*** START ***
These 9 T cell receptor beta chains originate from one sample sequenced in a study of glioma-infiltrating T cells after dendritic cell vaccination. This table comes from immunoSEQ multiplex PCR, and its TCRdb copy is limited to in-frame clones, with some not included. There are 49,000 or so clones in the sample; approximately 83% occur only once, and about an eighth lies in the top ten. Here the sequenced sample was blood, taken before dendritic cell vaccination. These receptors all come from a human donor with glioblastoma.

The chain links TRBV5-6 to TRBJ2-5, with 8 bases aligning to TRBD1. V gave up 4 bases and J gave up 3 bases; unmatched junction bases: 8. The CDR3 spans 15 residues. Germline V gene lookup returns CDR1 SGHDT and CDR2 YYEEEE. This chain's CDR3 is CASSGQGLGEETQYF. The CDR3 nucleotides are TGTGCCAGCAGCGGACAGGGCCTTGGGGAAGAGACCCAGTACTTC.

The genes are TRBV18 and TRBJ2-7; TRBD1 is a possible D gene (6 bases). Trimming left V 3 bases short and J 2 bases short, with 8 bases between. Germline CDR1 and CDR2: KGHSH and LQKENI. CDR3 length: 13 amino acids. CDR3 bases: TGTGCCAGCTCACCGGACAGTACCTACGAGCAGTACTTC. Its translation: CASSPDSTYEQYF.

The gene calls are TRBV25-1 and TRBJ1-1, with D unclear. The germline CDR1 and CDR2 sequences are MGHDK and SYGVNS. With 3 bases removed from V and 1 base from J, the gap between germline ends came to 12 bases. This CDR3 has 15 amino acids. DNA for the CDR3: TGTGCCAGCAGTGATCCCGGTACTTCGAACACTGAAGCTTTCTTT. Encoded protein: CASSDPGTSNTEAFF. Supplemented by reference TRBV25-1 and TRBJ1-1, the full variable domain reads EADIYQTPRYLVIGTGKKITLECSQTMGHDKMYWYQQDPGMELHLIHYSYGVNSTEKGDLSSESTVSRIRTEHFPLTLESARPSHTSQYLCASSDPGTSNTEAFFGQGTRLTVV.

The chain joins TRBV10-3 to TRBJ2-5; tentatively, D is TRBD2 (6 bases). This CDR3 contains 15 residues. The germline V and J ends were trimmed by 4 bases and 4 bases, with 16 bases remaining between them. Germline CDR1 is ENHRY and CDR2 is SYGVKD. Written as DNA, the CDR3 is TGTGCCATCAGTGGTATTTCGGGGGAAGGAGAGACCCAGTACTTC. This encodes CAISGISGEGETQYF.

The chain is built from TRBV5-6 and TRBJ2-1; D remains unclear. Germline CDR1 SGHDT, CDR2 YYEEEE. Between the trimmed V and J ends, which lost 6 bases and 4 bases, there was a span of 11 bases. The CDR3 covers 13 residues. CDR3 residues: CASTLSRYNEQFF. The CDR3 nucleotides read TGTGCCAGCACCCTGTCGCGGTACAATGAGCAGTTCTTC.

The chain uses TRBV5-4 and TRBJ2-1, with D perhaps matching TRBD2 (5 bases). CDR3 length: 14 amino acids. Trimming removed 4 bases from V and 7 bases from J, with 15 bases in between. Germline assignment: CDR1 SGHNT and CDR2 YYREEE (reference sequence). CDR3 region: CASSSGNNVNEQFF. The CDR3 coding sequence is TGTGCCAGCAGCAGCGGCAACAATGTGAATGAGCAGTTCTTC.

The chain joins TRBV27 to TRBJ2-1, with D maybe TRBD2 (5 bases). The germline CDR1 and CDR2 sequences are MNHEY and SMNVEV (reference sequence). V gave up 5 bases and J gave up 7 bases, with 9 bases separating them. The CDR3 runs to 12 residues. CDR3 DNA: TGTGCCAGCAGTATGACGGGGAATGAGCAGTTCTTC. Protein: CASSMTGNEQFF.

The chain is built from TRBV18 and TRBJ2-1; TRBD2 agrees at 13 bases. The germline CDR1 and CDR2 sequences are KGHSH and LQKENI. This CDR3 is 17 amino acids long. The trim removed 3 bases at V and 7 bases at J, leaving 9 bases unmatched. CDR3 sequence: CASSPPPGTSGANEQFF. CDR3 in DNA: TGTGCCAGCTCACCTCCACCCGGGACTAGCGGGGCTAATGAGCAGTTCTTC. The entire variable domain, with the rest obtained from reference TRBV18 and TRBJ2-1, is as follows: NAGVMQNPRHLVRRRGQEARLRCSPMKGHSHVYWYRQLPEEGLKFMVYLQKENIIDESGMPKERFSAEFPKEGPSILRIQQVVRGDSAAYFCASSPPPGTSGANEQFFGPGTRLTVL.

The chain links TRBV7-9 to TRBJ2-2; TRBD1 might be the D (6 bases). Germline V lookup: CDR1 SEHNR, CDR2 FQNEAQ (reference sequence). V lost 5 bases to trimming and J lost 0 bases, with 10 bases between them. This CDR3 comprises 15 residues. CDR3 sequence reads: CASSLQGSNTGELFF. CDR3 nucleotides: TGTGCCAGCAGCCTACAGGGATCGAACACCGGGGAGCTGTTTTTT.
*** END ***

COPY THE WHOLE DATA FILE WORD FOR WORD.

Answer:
These 9 T cell receptor beta chains originate from one sample sequenced in a study of glioma-infiltrating T cells after dendritic cell vaccination. This table comes from immunoSEQ multiplex PCR, and its TCRdb copy is limited to in-frame clones, with some not included. There are 49,000 or so clones in the sample; approximately 83% occur only once, and about an eighth lies in the top ten. Here the sequenced sample was blood, taken before dendritic cell vaccination. These receptors all come from a human donor with glioblastoma.

The chain links TRBV5-6 to TRBJ2-5, with 8 bases aligning to TRBD1. V gave up 4 bases and J gave up 3 bases; unmatched junction bases: 8. The CDR3 spans 15 residues. Germline V gene lookup returns CDR1 SGHDT and CDR2 YYEEEE. This chain's CDR3 is CASSGQGLGEETQYF. The CDR3 nucleotides are TGTGCCAGCAGCGGACAGGGCCTTGGGGAAGAGACCCAGTACTTC.

The genes are TRBV18 and TRBJ2-7; TRBD1 is a possible D gene (6 bases). Trimming left V 3 bases short and J 2 bases short, with 8 bases between. Germline CDR1 and CDR2: KGHSH and LQKENI. CDR3 length: 13 amino acids. CDR3 bases: TGTGCCAGCTCACCGGACAGTACCTACGAGCAGTACTTC. Its translation: CASSPDSTYEQYF.

The gene calls are TRBV25-1 and TRBJ1-1, with D unclear. The germline CDR1 and CDR2 sequences are MGHDK and SYGVNS. With 3 bases removed from V and 1 base from J, the gap between germline ends came to 12 bases. This CDR3 has 15 amino acids. DNA for the CDR3: TGTGCCAGCAGTGATCCCGGTACTTCGAACACTGAAGCTTTCTTT. Encoded protein: CASSDPGTSNTEAFF. Supplemented by reference TRBV25-1 and TRBJ1-1, the full variable domain reads EADIYQTPRYLVIGTGKKITLECSQTMGHDKMYWYQQDPGMELHLIHYSYGVNSTEKGDLSSESTVSRIRTEHFPLTLESARPSHTSQYLCASSDPGTSNTEAFFGQGTRLTVV.

The chain joins TRBV10-3 to TRBJ2-5; tentatively, D is TRBD2 (6 bases). This CDR3 contains 15 residues. The germline V and J ends were trimmed by 4 bases and 4 bases, with 16 bases remaining between them. Germline CDR1 is ENHRY and CDR2 is SYGVKD. Written as DNA, the CDR3 is TGTGCCATCAGTGGTATTTCGGGGGAAGGAGAGACCCAGTACTTC. This encodes CAISGISGEGETQYF.

The chain is built from TRBV5-6 and TRBJ2-1; D remains unclear. Germline CDR1 SGHDT, CDR2 YYEEEE. Between the trimmed V and J ends, which lost 6 bases and 4 bases, there was a span of 11 bases. The CDR3 covers 13 residues. CDR3 residues: CASTLSRYNEQFF. The CDR3 nucleotides read TGTGCCAGCACCCTGTCGCGGTACAATGAGCAGTTCTTC.

The chain uses TRBV5-4 and TRBJ2-1, with D perhaps matching TRBD2 (5 bases). CDR3 length: 14 amino acids. Trimming removed 4 bases from V and 7 bases from J, with 15 bases in between. Germline assignment: CDR1 SGHNT and CDR2 YYREEE (reference sequence). CDR3 region: CASSSGNNVNEQFF. The CDR3 coding sequence is TGTGCCAGCAGCAGCGGCAACAATGTGAATGAGCAGTTCTTC.

The chain joins TRBV27 to TRBJ2-1, with D maybe TRBD2 (5 bases). The germline CDR1 and CDR2 sequences are MNHEY and SMNVEV (reference sequence). V gave up 5 bases and J gave up 7 bases, with 9 bases separating them. The CDR3 runs to 12 residues. CDR3 DNA: TGTGCCAGCAGTATGACGGGGAATGAGCAGTTCTTC. Protein: CASSMTGNEQFF.

The chain is built from TRBV18 and TRBJ2-1; TRBD2 agrees at 13 bases. The germline CDR1 and CDR2 sequences are KGHSH and LQKENI. This CDR3 is 17 amino acids long. The trim removed 3 bases at V and 7 bases at J, leaving 9 bases unmatched. CDR3 sequence: CASSPPPGTSGANEQFF. CDR3 in DNA: TGTGCCAGCTCACCTCCACCCGGGACTAGCGGGGCTAATGAGCAGTTCTTC. The entire variable domain, with the rest obtained from reference TRBV18 and TRBJ2-1, is as follows: NAGVMQNPRHLVRRRGQEARLRCSPMKGHSHVYWYRQLPEEGLKFMVYLQKENIIDESGMPKERFSAEFPKEGPSILRIQQVVRGDSAAYFCASSPPPGTSGANEQFFGPGTRLTVL.

The chain links TRBV7-9 to TRBJ2-2; TRBD1 might be the D (6 bases). Germline V lookup: CDR1 SEHNR, CDR2 FQNEAQ (reference sequence). V lost 5 bases to trimming and J lost 0 bases, with 10 bases between them. This CDR3 comprises 15 residues. CDR3 sequence reads: CASSLQGSNTGELFF. CDR3 nucleotides: TGTGCCAGCAGCCTACAGGGATCGAACACCGGGGAGCTGTTTTTT.